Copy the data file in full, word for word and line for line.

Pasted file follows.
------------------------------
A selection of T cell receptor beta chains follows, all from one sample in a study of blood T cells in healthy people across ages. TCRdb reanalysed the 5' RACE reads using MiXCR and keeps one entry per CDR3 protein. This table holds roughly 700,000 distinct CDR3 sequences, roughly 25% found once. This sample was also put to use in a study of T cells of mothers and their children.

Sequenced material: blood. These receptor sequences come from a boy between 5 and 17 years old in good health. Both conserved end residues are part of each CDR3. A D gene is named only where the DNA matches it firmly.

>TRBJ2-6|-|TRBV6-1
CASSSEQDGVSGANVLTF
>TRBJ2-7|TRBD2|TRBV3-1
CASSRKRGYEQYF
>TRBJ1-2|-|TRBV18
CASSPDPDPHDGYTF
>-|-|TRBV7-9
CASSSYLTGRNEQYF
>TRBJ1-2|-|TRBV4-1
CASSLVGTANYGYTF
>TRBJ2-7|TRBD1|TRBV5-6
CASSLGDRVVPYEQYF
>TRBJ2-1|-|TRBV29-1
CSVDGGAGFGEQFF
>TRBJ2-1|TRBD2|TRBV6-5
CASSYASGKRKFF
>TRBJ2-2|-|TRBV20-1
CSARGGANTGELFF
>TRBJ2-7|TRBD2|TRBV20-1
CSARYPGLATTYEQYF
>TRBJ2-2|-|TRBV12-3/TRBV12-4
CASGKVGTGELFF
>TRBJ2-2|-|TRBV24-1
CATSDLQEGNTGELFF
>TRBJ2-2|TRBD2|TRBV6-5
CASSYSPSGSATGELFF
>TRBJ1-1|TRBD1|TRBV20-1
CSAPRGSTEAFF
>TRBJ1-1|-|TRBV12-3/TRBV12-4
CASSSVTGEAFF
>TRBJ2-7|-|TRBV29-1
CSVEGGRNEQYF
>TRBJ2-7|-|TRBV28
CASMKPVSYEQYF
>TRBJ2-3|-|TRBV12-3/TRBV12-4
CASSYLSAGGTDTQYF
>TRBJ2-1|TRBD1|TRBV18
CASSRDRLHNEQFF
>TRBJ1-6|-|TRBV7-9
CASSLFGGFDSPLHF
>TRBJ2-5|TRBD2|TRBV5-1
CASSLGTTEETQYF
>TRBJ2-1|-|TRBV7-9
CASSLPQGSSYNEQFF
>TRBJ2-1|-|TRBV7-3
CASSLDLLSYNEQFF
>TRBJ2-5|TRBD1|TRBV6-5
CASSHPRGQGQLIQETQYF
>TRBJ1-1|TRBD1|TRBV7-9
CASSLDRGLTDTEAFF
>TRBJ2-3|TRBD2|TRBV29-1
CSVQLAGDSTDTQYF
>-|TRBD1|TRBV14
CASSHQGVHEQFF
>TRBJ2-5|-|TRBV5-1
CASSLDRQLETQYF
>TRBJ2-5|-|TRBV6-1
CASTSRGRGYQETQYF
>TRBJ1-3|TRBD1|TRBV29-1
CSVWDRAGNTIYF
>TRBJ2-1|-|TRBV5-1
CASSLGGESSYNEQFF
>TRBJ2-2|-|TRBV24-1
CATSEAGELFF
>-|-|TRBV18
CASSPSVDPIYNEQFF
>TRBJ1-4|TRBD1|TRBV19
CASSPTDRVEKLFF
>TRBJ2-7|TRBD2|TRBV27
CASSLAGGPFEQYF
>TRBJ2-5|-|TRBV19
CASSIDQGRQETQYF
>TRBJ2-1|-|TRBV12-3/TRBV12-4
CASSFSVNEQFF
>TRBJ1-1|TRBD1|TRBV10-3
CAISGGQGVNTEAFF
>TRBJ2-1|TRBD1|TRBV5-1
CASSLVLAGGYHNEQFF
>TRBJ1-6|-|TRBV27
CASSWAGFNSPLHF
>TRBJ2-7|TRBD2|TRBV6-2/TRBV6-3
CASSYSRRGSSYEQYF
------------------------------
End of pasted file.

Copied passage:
A selection of T cell receptor beta chains follows, all from one sample in a study of blood T cells in healthy people across ages. TCRdb reanalysed the 5' RACE reads using MiXCR and keeps one entry per CDR3 protein. This table holds roughly 700,000 distinct CDR3 sequences, roughly 25% found once. This sample was also put to use in a study of T cells of mothers and their children.

Sequenced material: blood. These receptor sequences come from a boy between 5 and 17 years old in good health. Both conserved end residues are part of each CDR3. A D gene is named only where the DNA matches it firmly.

>TRBJ2-6|-|TRBV6-1
CASSSEQDGVSGANVLTF
>TRBJ2-7|TRBD2|TRBV3-1
CASSRKRGYEQYF
>TRBJ1-2|-|TRBV18
CASSPDPDPHDGYTF
>-|-|TRBV7-9
CASSSYLTGRNEQYF
>TRBJ1-2|-|TRBV4-1
CASSLVGTANYGYTF
>TRBJ2-7|TRBD1|TRBV5-6
CASSLGDRVVPYEQYF
>TRBJ2-1|-|TRBV29-1
CSVDGGAGFGEQFF
>TRBJ2-1|TRBD2|TRBV6-5
CASSYASGKRKFF
>TRBJ2-2|-|TRBV20-1
CSARGGANTGELFF
>TRBJ2-7|TRBD2|TRBV20-1
CSARYPGLATTYEQYF
>TRBJ2-2|-|TRBV12-3/TRBV12-4
CASGKVGTGELFF
>TRBJ2-2|-|TRBV24-1
CATSDLQEGNTGELFF
>TRBJ2-2|TRBD2|TRBV6-5
CASSYSPSGSATGELFF
>TRBJ1-1|TRBD1|TRBV20-1
CSAPRGSTEAFF
>TRBJ1-1|-|TRBV12-3/TRBV12-4
CASSSVTGEAFF
>TRBJ2-7|-|TRBV29-1
CSVEGGRNEQYF
>TRBJ2-7|-|TRBV28
CASMKPVSYEQYF
>TRBJ2-3|-|TRBV12-3/TRBV12-4
CASSYLSAGGTDTQYF
>TRBJ2-1|TRBD1|TRBV18
CASSRDRLHNEQFF
>TRBJ1-6|-|TRBV7-9
CASSLFGGFDSPLHF
>TRBJ2-5|TRBD2|TRBV5-1
CASSLGTTEETQYF
>TRBJ2-1|-|TRBV7-9
CASSLPQGSSYNEQFF
>TRBJ2-1|-|TRBV7-3
CASSLDLLSYNEQFF
>TRBJ2-5|TRBD1|TRBV6-5
CASSHPRGQGQLIQETQYF
>TRBJ1-1|TRBD1|TRBV7-9
CASSLDRGLTDTEAFF
>TRBJ2-3|TRBD2|TRBV29-1
CSVQLAGDSTDTQYF
>-|TRBD1|TRBV14
CASSHQGVHEQFF
>TRBJ2-5|-|TRBV5-1
CASSLDRQLETQYF
>TRBJ2-5|-|TRBV6-1
CASTSRGRGYQETQYF
>TRBJ1-3|TRBD1|TRBV29-1
CSVWDRAGNTIYF
>TRBJ2-1|-|TRBV5-1
CASSLGGESSYNEQFF
>TRBJ2-2|-|TRBV24-1
CATSEAGELFF
>-|-|TRBV18
CASSPSVDPIYNEQFF
>TRBJ1-4|TRBD1|TRBV19
CASSPTDRVEKLFF
>TRBJ2-7|TRBD2|TRBV27
CASSLAGGPFEQYF
>TRBJ2-5|-|TRBV19
CASSIDQGRQETQYF
>TRBJ2-1|-|TRBV12-3/TRBV12-4
CASSFSVNEQFF
>TRBJ1-1|TRBD1|TRBV10-3
CAISGGQGVNTEAFF
>TRBJ2-1|TRBD1|TRBV5-1
CASSLVLAGGYHNEQFF
>TRBJ1-6|-|TRBV27
CASSWAGFNSPLHF
>TRBJ2-7|TRBD2|TRBV6-2/TRBV6-3
CASSYSRRGSSYEQYF